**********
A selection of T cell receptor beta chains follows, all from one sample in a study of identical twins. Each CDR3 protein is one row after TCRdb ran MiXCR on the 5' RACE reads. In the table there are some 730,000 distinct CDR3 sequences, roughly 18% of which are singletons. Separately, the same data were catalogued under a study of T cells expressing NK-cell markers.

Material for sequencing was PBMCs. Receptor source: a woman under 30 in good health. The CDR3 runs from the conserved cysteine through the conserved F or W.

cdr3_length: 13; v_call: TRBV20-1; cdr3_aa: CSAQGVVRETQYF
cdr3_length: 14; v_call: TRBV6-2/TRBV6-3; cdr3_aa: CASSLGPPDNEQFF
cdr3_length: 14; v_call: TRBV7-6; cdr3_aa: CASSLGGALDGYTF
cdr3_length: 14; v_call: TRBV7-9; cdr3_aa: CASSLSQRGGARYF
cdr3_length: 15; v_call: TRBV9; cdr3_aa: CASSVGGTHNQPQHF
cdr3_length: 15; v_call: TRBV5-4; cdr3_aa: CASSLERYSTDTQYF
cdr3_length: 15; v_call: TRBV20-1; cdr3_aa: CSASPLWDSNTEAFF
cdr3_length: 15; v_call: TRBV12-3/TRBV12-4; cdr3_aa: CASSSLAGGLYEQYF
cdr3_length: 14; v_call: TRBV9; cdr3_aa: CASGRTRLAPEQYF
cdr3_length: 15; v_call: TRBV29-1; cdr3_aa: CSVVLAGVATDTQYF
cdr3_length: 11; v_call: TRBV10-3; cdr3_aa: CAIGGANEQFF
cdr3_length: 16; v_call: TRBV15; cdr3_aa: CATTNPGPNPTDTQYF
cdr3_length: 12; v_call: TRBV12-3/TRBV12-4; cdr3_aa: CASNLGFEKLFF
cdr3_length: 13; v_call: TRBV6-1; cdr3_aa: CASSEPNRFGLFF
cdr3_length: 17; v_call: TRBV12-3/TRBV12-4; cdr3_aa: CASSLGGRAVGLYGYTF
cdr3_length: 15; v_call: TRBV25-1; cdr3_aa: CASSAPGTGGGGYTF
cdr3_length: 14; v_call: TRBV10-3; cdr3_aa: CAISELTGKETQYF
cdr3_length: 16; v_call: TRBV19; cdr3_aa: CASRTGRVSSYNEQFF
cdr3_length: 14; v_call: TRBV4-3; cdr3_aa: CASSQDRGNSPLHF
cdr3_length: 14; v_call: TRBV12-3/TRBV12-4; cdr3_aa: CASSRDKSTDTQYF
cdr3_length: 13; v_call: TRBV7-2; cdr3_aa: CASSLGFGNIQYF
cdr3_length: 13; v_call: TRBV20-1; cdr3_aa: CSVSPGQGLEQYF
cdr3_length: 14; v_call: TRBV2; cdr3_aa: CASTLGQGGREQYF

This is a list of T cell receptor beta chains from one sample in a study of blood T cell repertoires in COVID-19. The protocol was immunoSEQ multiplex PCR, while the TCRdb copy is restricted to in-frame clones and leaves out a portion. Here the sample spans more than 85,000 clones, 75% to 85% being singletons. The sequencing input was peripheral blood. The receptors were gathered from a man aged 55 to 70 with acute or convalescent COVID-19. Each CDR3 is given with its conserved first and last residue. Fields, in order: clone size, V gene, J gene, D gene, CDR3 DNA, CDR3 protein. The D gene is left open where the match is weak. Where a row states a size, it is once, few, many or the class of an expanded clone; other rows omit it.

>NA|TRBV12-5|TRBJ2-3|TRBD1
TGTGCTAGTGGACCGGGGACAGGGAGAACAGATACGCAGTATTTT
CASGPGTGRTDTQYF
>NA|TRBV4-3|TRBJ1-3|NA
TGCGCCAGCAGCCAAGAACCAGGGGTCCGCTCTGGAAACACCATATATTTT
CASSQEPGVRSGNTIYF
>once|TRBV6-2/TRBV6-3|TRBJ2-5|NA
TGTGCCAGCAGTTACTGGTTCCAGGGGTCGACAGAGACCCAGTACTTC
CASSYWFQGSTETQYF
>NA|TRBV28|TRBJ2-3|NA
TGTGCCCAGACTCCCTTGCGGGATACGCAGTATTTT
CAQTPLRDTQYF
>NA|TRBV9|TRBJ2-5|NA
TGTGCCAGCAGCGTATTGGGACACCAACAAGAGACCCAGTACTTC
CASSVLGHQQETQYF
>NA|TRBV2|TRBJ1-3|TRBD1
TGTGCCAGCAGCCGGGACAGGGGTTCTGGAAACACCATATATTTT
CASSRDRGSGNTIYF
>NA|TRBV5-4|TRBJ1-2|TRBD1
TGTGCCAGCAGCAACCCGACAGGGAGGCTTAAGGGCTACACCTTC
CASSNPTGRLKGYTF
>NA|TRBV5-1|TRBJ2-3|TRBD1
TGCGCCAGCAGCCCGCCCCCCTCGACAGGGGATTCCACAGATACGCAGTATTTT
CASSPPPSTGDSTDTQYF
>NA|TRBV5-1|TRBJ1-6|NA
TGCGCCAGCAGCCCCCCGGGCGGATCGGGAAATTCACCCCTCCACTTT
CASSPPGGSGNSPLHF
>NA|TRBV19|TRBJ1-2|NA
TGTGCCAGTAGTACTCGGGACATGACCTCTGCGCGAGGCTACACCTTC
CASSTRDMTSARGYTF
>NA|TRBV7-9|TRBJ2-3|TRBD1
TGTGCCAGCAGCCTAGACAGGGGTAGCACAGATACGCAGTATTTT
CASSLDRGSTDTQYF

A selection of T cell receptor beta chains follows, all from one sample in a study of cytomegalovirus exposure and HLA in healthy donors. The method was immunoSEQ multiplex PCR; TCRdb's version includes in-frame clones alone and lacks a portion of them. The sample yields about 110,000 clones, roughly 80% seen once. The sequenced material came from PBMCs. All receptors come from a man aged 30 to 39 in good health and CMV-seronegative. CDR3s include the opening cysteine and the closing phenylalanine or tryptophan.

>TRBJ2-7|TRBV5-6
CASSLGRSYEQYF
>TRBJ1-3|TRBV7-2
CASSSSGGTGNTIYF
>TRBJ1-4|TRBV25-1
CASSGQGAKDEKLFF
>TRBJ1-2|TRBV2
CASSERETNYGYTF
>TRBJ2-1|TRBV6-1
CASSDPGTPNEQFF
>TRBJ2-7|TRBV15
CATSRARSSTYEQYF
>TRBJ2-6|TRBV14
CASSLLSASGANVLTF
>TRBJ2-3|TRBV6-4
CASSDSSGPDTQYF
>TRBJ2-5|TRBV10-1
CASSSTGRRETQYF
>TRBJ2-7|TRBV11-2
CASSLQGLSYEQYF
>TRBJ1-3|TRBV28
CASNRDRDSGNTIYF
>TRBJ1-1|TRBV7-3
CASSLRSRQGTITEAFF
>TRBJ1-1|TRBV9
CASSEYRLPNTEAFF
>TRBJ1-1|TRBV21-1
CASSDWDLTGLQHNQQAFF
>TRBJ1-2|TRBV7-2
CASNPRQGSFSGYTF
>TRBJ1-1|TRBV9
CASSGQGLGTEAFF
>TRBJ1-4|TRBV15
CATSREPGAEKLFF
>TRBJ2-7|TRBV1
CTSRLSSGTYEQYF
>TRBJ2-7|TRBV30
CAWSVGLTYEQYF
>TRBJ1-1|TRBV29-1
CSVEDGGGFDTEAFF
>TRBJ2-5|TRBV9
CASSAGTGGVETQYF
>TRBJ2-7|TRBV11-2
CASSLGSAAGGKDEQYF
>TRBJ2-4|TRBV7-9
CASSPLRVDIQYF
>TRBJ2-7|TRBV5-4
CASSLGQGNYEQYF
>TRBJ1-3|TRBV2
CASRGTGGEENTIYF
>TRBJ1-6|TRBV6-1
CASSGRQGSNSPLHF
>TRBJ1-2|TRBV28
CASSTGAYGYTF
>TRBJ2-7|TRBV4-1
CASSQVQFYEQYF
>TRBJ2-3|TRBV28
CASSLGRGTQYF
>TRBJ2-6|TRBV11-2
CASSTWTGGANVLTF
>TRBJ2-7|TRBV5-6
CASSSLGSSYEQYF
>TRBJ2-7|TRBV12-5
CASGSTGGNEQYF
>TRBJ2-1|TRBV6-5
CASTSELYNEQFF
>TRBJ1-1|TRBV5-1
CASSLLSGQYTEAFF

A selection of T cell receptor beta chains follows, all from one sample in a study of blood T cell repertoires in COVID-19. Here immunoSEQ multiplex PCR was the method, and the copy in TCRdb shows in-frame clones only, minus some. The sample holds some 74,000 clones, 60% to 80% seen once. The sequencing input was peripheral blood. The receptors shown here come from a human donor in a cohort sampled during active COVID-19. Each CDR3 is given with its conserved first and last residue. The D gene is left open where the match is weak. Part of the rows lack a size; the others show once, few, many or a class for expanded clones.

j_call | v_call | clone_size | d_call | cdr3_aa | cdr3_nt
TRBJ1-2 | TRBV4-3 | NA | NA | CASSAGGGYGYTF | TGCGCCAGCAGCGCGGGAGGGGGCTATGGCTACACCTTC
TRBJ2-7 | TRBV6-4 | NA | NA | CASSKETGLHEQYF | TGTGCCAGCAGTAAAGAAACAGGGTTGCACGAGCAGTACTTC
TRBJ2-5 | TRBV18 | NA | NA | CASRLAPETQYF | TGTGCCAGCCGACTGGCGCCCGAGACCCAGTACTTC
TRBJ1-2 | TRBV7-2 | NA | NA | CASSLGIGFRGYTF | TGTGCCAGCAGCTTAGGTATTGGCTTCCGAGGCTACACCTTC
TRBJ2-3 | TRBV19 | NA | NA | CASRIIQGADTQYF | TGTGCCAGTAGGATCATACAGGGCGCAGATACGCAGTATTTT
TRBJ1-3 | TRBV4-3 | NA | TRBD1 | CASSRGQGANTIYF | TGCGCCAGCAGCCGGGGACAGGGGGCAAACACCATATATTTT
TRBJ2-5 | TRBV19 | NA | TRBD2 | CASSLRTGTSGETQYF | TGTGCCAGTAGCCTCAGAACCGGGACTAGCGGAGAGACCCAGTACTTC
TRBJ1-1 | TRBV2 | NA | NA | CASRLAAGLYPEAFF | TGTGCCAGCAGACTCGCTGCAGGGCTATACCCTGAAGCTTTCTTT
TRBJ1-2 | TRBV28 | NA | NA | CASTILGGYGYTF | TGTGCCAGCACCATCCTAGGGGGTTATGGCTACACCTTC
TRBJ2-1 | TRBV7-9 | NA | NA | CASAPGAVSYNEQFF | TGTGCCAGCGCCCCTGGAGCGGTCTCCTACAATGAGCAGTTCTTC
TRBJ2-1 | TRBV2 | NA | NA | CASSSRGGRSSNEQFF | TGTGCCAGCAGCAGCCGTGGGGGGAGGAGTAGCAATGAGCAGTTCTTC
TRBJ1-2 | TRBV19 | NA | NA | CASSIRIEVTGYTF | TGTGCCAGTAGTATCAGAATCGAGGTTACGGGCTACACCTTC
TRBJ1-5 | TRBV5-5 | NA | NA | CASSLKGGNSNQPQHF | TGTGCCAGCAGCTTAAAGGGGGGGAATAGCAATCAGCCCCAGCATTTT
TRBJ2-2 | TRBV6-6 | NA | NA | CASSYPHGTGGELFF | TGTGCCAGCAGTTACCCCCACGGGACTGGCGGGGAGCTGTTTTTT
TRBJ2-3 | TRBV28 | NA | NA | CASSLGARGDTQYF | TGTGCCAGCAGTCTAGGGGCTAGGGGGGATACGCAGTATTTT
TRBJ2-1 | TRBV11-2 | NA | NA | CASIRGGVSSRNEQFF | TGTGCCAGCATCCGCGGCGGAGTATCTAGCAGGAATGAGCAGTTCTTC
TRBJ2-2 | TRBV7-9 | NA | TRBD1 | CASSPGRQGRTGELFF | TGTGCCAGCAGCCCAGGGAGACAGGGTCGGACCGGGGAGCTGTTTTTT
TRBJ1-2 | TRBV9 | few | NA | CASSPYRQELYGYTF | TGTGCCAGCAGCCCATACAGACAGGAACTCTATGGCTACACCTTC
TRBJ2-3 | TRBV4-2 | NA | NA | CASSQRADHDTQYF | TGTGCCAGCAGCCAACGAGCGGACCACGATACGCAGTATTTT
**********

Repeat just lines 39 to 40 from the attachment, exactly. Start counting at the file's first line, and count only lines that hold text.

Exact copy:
>NA|TRBV9|TRBJ2-5|NA
TGTGCCAGCAGCGTATTGGGACACCAACAAGAGACCCAGTACTTC